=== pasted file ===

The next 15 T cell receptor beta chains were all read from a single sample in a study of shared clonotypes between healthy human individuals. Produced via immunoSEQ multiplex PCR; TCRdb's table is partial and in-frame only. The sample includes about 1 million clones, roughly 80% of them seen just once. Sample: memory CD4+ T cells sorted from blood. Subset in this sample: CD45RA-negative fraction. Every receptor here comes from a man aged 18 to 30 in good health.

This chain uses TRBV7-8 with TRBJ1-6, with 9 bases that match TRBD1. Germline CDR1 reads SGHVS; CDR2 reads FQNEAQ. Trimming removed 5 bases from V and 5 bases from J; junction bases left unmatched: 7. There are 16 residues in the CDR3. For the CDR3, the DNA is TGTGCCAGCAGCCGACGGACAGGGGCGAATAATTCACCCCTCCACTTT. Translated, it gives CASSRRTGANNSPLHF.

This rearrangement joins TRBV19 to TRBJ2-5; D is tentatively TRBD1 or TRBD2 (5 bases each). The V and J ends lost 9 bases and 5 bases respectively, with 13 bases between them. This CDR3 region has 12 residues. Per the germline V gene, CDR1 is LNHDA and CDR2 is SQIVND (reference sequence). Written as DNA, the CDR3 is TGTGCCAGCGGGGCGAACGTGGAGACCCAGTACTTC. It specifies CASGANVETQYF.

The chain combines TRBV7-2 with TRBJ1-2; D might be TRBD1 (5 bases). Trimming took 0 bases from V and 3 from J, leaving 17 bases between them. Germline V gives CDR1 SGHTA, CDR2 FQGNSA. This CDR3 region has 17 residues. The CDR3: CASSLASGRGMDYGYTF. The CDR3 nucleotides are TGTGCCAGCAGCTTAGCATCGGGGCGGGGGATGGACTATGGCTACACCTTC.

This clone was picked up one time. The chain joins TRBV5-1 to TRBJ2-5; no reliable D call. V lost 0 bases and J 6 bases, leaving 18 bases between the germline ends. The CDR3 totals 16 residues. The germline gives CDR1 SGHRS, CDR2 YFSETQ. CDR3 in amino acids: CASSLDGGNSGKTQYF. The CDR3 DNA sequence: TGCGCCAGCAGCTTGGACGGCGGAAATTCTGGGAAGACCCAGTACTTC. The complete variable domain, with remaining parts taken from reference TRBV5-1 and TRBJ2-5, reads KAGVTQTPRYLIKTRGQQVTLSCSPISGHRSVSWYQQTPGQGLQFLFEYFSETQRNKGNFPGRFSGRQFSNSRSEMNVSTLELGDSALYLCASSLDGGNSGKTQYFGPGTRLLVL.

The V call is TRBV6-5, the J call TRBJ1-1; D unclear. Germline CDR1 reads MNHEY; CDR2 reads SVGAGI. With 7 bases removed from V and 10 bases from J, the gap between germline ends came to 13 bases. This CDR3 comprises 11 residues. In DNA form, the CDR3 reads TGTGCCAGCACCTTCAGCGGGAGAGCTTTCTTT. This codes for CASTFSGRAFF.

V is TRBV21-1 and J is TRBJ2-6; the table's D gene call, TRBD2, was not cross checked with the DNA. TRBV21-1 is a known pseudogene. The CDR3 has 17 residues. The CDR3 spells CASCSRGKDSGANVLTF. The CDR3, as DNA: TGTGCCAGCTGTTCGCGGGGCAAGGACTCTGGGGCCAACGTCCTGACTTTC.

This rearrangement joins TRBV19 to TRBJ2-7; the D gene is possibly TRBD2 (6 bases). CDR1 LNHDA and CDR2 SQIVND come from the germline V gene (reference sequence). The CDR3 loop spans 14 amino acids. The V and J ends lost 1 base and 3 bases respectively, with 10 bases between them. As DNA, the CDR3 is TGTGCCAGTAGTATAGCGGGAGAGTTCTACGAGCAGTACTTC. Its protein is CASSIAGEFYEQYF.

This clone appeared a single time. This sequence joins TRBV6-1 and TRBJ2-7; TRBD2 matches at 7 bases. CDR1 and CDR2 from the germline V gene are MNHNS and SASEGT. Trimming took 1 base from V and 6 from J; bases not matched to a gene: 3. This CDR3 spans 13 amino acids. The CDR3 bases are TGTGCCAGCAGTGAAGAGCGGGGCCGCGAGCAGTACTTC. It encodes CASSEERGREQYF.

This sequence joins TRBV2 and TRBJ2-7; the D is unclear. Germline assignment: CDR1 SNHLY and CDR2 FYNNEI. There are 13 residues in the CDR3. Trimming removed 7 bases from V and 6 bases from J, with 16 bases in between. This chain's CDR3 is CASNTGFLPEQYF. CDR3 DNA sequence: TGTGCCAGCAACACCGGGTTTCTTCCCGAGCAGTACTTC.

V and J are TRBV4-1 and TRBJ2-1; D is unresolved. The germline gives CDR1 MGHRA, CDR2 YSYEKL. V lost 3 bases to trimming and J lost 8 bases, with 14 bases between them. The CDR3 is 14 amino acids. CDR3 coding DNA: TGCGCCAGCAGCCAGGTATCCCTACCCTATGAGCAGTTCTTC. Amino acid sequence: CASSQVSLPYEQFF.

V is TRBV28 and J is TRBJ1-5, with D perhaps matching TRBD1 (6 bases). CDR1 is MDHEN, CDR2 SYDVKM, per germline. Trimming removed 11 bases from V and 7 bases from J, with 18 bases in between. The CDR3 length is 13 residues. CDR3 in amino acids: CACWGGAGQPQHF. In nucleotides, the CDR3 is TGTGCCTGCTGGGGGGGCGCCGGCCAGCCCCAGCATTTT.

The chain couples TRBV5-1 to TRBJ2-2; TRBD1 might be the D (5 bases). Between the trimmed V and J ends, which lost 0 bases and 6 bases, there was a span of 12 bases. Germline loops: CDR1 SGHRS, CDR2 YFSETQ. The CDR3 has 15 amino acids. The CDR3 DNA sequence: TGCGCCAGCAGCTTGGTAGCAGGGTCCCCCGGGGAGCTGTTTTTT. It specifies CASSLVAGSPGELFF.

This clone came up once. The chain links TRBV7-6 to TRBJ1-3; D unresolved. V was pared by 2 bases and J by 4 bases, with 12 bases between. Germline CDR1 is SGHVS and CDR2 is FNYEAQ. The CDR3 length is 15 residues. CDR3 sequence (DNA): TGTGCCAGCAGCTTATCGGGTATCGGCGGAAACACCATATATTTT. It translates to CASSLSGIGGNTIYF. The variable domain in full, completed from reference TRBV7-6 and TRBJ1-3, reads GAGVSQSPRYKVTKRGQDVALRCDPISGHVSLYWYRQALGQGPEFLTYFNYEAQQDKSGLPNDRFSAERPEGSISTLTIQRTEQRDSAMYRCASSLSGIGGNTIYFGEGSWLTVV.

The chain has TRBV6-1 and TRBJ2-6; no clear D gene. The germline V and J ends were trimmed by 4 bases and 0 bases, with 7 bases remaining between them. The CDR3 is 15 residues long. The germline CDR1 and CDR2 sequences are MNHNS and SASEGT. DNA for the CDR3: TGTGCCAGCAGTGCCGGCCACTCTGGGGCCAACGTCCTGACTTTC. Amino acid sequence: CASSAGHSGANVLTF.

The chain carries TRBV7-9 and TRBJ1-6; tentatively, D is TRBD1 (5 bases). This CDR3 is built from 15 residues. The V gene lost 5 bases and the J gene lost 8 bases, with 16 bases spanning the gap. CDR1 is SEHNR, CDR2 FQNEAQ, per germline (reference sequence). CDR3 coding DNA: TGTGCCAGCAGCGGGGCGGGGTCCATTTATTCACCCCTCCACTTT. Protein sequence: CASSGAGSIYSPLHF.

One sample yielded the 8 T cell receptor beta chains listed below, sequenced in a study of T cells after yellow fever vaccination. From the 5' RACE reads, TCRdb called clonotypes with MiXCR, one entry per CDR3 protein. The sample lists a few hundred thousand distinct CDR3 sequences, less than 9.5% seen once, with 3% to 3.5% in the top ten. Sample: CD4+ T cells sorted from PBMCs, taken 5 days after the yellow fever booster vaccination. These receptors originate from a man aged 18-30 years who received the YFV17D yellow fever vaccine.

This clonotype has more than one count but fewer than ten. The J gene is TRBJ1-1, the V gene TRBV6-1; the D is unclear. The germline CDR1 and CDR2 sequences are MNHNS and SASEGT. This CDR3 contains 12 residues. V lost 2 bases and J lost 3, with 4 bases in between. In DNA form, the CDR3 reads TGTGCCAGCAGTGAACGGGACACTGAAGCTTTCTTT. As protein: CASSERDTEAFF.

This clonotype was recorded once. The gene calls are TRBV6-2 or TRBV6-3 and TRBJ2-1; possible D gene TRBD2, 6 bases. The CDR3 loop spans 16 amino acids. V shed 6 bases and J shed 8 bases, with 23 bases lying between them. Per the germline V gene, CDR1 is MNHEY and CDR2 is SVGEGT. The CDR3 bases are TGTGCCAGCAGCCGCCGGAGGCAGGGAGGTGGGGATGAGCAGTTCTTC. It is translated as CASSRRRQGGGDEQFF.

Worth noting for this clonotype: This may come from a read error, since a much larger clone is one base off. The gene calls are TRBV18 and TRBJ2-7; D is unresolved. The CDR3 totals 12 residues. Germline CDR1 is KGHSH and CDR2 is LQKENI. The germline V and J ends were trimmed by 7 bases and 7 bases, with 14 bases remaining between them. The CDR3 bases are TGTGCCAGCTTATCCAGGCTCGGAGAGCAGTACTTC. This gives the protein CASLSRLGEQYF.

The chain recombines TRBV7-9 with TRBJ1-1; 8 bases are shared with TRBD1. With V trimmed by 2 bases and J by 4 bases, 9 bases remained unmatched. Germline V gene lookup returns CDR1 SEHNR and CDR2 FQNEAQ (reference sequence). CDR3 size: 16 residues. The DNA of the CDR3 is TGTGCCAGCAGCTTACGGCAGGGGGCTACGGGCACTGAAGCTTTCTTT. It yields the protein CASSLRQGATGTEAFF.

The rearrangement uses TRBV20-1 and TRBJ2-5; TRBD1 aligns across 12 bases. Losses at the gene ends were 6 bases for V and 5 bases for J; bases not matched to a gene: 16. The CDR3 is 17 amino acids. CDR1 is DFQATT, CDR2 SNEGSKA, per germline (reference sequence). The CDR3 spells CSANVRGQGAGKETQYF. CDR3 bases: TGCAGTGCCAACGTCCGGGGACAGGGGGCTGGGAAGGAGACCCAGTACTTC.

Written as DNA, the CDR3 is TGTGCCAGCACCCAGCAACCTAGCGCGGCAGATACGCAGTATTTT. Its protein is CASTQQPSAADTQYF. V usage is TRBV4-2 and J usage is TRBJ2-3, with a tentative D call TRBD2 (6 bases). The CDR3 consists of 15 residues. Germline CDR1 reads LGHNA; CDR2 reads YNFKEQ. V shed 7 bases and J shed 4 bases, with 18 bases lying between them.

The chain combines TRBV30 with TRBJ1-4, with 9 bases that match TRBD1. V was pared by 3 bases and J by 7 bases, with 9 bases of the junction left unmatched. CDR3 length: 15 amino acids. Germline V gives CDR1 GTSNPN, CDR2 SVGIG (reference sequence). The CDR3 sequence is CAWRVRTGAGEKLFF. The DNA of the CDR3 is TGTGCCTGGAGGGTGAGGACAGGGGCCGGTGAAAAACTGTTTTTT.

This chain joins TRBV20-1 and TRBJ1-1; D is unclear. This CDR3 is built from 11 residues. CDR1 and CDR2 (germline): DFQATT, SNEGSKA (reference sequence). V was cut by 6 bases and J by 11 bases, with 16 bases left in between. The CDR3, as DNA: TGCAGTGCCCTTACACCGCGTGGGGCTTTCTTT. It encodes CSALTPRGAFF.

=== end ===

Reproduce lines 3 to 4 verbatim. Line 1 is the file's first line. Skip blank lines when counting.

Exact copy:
This rearrangement joins TRBV19 to TRBJ2-5; D is tentatively TRBD1 or TRBD2 (5 bases each). The V and J ends lost 9 bases and 5 bases respectively, with 13 bases between them. This CDR3 region has 12 residues. Per the germline V gene, CDR1 is LNHDA and CDR2 is SQIVND (reference sequence). Written as DNA, the CDR3 is TGTGCCAGCGGGGCGAACGTGGAGACCCAGTACTTC. It specifies CASGANVETQYF.

The chain combines TRBV7-2 with TRBJ1-2; D might be TRBD1 (5 bases). Trimming took 0 bases from V and 3 from J, leaving 17 bases between them. Germline V gives CDR1 SGHTA, CDR2 FQGNSA. This CDR3 region has 17 residues. The CDR3: CASSLASGRGMDYGYTF. The CDR3 nucleotides are TGTGCCAGCAGCTTAGCATCGGGGCGGGGGATGGACTATGGCTACACCTTC.